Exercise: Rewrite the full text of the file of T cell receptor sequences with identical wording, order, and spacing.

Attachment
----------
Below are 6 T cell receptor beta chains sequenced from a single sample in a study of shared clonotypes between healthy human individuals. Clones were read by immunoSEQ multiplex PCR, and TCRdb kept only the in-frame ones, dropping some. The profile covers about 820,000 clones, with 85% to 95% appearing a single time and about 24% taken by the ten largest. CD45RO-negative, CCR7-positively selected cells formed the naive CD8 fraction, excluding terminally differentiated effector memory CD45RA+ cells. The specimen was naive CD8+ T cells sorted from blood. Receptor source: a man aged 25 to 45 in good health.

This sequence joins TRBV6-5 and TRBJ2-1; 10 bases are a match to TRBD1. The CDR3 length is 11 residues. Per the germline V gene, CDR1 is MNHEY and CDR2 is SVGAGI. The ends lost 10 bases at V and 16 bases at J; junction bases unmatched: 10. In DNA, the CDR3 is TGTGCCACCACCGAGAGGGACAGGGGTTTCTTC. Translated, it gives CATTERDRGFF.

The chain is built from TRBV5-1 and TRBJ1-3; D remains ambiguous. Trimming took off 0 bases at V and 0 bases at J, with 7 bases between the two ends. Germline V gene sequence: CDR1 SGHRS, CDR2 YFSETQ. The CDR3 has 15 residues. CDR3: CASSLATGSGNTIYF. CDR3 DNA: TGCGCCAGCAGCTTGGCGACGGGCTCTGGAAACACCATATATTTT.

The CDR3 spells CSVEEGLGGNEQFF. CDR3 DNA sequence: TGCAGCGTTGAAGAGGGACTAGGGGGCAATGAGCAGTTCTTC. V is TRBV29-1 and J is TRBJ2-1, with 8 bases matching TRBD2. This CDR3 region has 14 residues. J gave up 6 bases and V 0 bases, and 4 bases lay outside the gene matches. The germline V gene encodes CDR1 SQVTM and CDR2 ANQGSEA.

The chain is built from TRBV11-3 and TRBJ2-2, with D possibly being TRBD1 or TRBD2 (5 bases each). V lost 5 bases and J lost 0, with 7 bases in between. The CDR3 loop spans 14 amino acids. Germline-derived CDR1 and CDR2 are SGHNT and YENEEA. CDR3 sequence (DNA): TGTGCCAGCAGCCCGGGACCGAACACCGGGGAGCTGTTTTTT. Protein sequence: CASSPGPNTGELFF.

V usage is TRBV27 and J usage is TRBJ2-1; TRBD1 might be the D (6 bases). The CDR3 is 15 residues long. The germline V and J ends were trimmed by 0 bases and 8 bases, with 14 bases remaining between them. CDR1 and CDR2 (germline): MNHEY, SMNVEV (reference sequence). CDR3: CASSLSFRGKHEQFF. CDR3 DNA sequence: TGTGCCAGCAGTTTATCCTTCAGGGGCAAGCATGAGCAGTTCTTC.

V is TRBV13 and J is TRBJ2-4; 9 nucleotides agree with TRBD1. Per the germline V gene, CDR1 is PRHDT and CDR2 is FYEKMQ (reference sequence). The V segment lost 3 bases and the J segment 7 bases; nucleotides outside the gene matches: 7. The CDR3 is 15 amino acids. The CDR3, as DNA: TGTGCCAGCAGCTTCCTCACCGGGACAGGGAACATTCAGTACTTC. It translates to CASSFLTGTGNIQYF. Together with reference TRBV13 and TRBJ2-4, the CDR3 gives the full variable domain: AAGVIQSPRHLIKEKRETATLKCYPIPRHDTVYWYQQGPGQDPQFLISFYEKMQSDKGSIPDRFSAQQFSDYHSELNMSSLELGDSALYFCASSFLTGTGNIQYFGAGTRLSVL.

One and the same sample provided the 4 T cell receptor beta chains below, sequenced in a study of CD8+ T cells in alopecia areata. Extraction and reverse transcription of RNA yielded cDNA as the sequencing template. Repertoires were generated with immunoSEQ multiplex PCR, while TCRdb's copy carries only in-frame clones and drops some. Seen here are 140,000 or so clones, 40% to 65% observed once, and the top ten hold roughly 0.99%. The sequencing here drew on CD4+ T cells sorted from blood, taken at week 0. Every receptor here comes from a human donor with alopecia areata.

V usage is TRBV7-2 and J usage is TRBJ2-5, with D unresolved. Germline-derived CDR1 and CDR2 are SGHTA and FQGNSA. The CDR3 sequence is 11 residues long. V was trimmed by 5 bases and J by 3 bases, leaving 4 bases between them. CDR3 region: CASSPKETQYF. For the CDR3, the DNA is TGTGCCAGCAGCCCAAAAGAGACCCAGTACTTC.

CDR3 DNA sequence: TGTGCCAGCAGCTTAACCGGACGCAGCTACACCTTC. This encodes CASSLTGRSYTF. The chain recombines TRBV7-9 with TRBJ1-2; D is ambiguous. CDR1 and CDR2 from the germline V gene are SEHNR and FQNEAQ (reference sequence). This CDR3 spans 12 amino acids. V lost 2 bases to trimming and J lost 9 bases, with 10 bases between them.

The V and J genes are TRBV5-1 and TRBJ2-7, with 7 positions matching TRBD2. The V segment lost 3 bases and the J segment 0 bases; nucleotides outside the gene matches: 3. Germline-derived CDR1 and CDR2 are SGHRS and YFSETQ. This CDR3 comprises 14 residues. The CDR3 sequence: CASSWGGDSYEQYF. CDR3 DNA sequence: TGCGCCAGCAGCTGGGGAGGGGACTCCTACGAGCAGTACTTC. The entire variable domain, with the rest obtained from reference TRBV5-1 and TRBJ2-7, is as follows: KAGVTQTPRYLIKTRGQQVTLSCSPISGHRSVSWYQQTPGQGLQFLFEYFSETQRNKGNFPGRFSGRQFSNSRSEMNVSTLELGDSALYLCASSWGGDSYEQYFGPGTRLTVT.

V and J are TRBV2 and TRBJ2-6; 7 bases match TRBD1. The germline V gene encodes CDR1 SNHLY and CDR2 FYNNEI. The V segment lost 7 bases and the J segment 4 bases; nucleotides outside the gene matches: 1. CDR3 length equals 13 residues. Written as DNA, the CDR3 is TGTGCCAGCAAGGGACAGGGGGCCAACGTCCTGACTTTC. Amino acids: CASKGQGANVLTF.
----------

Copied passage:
Below are 6 T cell receptor beta chains sequenced from a single sample in a study of shared clonotypes between healthy human individuals. Clones were read by immunoSEQ multiplex PCR, and TCRdb kept only the in-frame ones, dropping some. The profile covers about 820,000 clones, with 85% to 95% appearing a single time and about 24% taken by the ten largest. CD45RO-negative, CCR7-positively selected cells formed the naive CD8 fraction, excluding terminally differentiated effector memory CD45RA+ cells. The specimen was naive CD8+ T cells sorted from blood. Receptor source: a man aged 25 to 45 in good health.

This sequence joins TRBV6-5 and TRBJ2-1; 10 bases are a match to TRBD1. The CDR3 length is 11 residues. Per the germline V gene, CDR1 is MNHEY and CDR2 is SVGAGI. The ends lost 10 bases at V and 16 bases at J; junction bases unmatched: 10. In DNA, the CDR3 is TGTGCCACCACCGAGAGGGACAGGGGTTTCTTC. Translated, it gives CATTERDRGFF.

The chain is built from TRBV5-1 and TRBJ1-3; D remains ambiguous. Trimming took off 0 bases at V and 0 bases at J, with 7 bases between the two ends. Germline V gene sequence: CDR1 SGHRS, CDR2 YFSETQ. The CDR3 has 15 residues. CDR3: CASSLATGSGNTIYF. CDR3 DNA: TGCGCCAGCAGCTTGGCGACGGGCTCTGGAAACACCATATATTTT.

The CDR3 spells CSVEEGLGGNEQFF. CDR3 DNA sequence: TGCAGCGTTGAAGAGGGACTAGGGGGCAATGAGCAGTTCTTC. V is TRBV29-1 and J is TRBJ2-1, with 8 bases matching TRBD2. This CDR3 region has 14 residues. J gave up 6 bases and V 0 bases, and 4 bases lay outside the gene matches. The germline V gene encodes CDR1 SQVTM and CDR2 ANQGSEA.

The chain is built from TRBV11-3 and TRBJ2-2, with D possibly being TRBD1 or TRBD2 (5 bases each). V lost 5 bases and J lost 0, with 7 bases in between. The CDR3 loop spans 14 amino acids. Germline-derived CDR1 and CDR2 are SGHNT and YENEEA. CDR3 sequence (DNA): TGTGCCAGCAGCCCGGGACCGAACACCGGGGAGCTGTTTTTT. Protein sequence: CASSPGPNTGELFF.

V usage is TRBV27 and J usage is TRBJ2-1; TRBD1 might be the D (6 bases). The CDR3 is 15 residues long. The germline V and J ends were trimmed by 0 bases and 8 bases, with 14 bases remaining between them. CDR1 and CDR2 (germline): MNHEY, SMNVEV (reference sequence). CDR3: CASSLSFRGKHEQFF. CDR3 DNA sequence: TGTGCCAGCAGTTTATCCTTCAGGGGCAAGCATGAGCAGTTCTTC.

V is TRBV13 and J is TRBJ2-4; 9 nucleotides agree with TRBD1. Per the germline V gene, CDR1 is PRHDT and CDR2 is FYEKMQ (reference sequence). The V segment lost 3 bases and the J segment 7 bases; nucleotides outside the gene matches: 7. The CDR3 is 15 amino acids. The CDR3, as DNA: TGTGCCAGCAGCTTCCTCACCGGGACAGGGAACATTCAGTACTTC. It translates to CASSFLTGTGNIQYF. Together with reference TRBV13 and TRBJ2-4, the CDR3 gives the full variable domain: AAGVIQSPRHLIKEKRETATLKCYPIPRHDTVYWYQQGPGQDPQFLISFYEKMQSDKGSIPDRFSAQQFSDYHSELNMSSLELGDSALYFCASSFLTGTGNIQYFGAGTRLSVL.

One and the same sample provided the 4 T cell receptor beta chains below, sequenced in a study of CD8+ T cells in alopecia areata. Extraction and reverse transcription of RNA yielded cDNA as the sequencing template. Repertoires were generated with immunoSEQ multiplex PCR, while TCRdb's copy carries only in-frame clones and drops some. Seen here are 140,000 or so clones, 40% to 65% observed once, and the top ten hold roughly 0.99%. The sequencing here drew on CD4+ T cells sorted from blood, taken at week 0. Every receptor here comes from a human donor with alopecia areata.

V usage is TRBV7-2 and J usage is TRBJ2-5, with D unresolved. Germline-derived CDR1 and CDR2 are SGHTA and FQGNSA. The CDR3 sequence is 11 residues long. V was trimmed by 5 bases and J by 3 bases, leaving 4 bases between them. CDR3 region: CASSPKETQYF. For the CDR3, the DNA is TGTGCCAGCAGCCCAAAAGAGACCCAGTACTTC.

CDR3 DNA sequence: TGTGCCAGCAGCTTAACCGGACGCAGCTACACCTTC. This encodes CASSLTGRSYTF. The chain recombines TRBV7-9 with TRBJ1-2; D is ambiguous. CDR1 and CDR2 from the germline V gene are SEHNR and FQNEAQ (reference sequence). This CDR3 spans 12 amino acids. V lost 2 bases to trimming and J lost 9 bases, with 10 bases between them.

The V and J genes are TRBV5-1 and TRBJ2-7, with 7 positions matching TRBD2. The V segment lost 3 bases and the J segment 0 bases; nucleotides outside the gene matches: 3. Germline-derived CDR1 and CDR2 are SGHRS and YFSETQ. This CDR3 comprises 14 residues. The CDR3 sequence: CASSWGGDSYEQYF. CDR3 DNA sequence: TGCGCCAGCAGCTGGGGAGGGGACTCCTACGAGCAGTACTTC. The entire variable domain, with the rest obtained from reference TRBV5-1 and TRBJ2-7, is as follows: KAGVTQTPRYLIKTRGQQVTLSCSPISGHRSVSWYQQTPGQGLQFLFEYFSETQRNKGNFPGRFSGRQFSNSRSEMNVSTLELGDSALYLCASSWGGDSYEQYFGPGTRLTVT.

V and J are TRBV2 and TRBJ2-6; 7 bases match TRBD1. The germline V gene encodes CDR1 SNHLY and CDR2 FYNNEI. The V segment lost 7 bases and the J segment 4 bases; nucleotides outside the gene matches: 1. CDR3 length equals 13 residues. Written as DNA, the CDR3 is TGTGCCAGCAAGGGACAGGGGGCCAACGTCCTGACTTTC. Amino acids: CASKGQGANVLTF.